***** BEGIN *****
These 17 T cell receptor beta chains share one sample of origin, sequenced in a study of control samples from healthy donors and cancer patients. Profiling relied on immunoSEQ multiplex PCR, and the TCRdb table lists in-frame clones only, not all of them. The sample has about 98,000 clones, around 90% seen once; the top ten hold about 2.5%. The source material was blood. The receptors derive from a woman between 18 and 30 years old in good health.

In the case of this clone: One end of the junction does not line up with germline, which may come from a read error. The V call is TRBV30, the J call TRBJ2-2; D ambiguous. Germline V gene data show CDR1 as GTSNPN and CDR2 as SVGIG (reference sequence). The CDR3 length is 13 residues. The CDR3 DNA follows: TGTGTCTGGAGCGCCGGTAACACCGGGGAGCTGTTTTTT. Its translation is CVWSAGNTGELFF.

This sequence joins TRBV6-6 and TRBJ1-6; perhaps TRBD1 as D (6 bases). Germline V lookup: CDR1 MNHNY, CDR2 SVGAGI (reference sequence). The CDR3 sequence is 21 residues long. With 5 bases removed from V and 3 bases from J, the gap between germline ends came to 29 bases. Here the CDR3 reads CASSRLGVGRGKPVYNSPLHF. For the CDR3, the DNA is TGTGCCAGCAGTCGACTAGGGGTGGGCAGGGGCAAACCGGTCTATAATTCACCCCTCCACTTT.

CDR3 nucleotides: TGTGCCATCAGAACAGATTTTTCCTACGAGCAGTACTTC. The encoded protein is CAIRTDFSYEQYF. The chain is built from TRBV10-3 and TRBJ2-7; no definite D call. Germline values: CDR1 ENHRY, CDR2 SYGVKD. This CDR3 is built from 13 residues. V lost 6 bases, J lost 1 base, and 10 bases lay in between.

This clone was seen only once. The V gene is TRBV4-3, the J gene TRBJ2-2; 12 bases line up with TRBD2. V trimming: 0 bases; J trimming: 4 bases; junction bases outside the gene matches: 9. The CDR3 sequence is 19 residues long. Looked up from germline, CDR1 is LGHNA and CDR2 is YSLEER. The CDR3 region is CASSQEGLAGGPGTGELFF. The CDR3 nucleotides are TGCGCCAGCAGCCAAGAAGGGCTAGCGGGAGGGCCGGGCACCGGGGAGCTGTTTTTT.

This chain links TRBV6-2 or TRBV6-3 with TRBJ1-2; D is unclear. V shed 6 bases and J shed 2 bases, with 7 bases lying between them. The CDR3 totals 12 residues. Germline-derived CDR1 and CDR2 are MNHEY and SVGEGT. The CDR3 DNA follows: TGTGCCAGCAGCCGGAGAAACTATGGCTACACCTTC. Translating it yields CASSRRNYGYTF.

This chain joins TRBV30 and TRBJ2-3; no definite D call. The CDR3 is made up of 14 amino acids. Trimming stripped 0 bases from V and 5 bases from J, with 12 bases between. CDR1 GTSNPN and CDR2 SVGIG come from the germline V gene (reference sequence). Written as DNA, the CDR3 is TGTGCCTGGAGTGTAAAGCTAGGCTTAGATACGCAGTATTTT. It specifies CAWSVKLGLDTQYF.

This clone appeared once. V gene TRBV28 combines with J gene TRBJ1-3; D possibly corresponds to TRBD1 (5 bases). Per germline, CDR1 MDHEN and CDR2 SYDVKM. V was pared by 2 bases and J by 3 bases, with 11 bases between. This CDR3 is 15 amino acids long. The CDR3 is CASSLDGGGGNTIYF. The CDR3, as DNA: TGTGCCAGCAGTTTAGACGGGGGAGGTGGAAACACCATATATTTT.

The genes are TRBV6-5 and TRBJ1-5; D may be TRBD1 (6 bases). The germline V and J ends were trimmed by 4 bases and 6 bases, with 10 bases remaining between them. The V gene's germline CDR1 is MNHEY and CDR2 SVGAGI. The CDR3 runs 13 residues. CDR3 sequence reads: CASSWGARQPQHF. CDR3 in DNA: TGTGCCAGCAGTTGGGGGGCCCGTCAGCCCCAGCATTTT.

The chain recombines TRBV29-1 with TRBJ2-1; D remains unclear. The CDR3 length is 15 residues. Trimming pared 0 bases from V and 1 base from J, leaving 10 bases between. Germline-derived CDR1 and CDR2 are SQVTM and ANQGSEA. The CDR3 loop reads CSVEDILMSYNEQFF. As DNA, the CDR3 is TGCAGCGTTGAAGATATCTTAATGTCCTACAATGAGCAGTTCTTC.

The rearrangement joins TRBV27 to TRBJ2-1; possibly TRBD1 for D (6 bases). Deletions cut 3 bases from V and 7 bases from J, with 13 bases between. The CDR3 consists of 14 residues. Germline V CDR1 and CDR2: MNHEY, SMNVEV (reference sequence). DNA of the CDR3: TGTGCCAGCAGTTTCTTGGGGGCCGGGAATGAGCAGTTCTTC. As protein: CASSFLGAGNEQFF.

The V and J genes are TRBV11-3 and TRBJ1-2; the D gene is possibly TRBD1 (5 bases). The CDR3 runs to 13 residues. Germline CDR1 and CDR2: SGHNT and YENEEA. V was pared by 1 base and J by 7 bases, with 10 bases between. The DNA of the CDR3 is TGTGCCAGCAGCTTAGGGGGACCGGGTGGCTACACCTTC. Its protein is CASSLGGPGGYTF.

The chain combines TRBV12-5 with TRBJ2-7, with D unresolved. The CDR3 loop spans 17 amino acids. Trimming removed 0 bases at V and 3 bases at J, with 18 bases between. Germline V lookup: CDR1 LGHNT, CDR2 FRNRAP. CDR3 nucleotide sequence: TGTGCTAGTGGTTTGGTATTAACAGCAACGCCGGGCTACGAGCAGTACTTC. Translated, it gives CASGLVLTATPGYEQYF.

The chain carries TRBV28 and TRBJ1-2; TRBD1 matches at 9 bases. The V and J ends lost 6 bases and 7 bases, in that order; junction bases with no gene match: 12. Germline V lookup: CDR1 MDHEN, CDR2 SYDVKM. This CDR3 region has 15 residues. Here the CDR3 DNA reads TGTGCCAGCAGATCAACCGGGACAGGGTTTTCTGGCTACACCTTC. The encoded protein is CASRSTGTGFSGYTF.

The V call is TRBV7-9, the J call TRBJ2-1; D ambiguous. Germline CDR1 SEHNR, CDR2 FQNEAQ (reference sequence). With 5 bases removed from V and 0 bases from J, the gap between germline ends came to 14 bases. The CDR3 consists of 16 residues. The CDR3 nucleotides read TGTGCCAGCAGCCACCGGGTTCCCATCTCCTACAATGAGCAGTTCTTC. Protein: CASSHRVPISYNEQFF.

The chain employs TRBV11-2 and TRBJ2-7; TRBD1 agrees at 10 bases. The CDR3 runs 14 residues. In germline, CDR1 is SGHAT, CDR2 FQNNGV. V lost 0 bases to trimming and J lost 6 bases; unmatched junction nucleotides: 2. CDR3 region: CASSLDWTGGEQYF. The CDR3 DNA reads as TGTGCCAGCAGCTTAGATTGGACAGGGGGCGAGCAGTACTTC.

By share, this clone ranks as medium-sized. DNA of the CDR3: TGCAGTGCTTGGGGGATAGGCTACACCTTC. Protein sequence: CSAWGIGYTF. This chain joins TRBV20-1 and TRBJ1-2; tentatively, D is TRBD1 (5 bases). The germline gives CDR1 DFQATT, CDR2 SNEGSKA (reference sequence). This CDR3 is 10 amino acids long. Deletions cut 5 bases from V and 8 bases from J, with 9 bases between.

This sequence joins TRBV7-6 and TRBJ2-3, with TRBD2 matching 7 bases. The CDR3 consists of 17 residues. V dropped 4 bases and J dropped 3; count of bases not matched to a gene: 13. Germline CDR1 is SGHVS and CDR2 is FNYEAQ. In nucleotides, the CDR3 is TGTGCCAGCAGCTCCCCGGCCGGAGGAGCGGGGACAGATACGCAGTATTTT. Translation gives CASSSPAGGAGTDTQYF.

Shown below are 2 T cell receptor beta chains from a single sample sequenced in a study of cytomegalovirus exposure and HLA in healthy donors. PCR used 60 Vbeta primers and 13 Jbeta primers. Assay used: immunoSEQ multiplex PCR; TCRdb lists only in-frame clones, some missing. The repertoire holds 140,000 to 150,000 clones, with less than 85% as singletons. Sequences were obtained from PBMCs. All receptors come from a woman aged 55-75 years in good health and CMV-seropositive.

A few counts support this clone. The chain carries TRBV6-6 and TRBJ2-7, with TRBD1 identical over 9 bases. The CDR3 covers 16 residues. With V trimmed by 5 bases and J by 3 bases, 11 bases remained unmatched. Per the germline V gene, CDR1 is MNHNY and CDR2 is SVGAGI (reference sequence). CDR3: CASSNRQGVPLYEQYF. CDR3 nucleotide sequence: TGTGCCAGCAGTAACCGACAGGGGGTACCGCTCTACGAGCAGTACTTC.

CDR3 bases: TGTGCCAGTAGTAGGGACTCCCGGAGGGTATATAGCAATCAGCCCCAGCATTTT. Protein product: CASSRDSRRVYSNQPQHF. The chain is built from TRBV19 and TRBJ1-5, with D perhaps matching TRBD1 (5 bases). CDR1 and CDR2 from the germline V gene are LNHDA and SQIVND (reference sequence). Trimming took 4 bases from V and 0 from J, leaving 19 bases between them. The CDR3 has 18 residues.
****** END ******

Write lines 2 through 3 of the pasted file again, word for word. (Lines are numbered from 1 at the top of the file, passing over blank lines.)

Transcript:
In the case of this clone: One end of the junction does not line up with germline, which may come from a read error. The V call is TRBV30, the J call TRBJ2-2; D ambiguous. Germline V gene data show CDR1 as GTSNPN and CDR2 as SVGIG (reference sequence). The CDR3 length is 13 residues. The CDR3 DNA follows: TGTGTCTGGAGCGCCGGTAACACCGGGGAGCTGTTTTTT. Its translation is CVWSAGNTGELFF.

This sequence joins TRBV6-6 and TRBJ1-6; perhaps TRBD1 as D (6 bases). Germline V lookup: CDR1 MNHNY, CDR2 SVGAGI (reference sequence). The CDR3 sequence is 21 residues long. With 5 bases removed from V and 3 bases from J, the gap between germline ends came to 29 bases. Here the CDR3 reads CASSRLGVGRGKPVYNSPLHF. For the CDR3, the DNA is TGTGCCAGCAGTCGACTAGGGGTGGGCAGGGGCAAACCGGTCTATAATTCACCCCTCCACTTT.